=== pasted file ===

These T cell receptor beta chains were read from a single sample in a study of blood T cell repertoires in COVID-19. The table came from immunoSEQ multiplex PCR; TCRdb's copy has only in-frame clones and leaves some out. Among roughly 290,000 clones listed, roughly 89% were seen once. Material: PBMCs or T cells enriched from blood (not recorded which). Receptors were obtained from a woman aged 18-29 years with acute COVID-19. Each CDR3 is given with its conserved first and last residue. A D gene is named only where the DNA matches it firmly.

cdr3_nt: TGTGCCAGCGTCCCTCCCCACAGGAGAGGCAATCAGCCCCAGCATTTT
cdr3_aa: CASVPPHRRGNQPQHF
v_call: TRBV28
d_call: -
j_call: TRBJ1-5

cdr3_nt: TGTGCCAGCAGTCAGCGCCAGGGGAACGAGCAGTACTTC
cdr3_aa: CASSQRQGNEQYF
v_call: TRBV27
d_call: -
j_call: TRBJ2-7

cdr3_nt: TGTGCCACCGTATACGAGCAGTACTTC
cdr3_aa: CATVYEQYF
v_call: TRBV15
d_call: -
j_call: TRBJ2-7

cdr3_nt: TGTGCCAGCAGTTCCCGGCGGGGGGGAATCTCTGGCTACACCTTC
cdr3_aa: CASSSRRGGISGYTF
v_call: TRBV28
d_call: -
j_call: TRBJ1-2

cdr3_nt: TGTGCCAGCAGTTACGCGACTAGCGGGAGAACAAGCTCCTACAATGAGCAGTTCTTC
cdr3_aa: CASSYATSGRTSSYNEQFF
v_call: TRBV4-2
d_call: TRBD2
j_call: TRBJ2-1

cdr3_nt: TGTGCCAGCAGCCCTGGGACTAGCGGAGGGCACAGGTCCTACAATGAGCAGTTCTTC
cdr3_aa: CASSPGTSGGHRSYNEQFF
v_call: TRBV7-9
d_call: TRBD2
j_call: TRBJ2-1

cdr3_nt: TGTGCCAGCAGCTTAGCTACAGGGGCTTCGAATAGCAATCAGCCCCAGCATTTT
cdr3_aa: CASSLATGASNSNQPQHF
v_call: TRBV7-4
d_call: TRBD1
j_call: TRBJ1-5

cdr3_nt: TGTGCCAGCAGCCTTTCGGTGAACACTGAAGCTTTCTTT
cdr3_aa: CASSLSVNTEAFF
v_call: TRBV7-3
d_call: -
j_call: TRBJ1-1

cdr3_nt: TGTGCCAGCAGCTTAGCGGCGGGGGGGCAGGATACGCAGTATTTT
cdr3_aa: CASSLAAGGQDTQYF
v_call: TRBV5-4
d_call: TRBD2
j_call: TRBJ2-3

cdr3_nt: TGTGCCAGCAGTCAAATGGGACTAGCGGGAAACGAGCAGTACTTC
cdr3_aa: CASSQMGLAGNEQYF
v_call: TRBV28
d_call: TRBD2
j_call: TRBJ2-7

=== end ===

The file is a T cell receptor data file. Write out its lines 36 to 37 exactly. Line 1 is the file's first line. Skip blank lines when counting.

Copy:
j_call: TRBJ1-5

cdr3_nt: TGTGCCAGCAGCCTTTCGGTGAACACTGAAGCTTTCTTT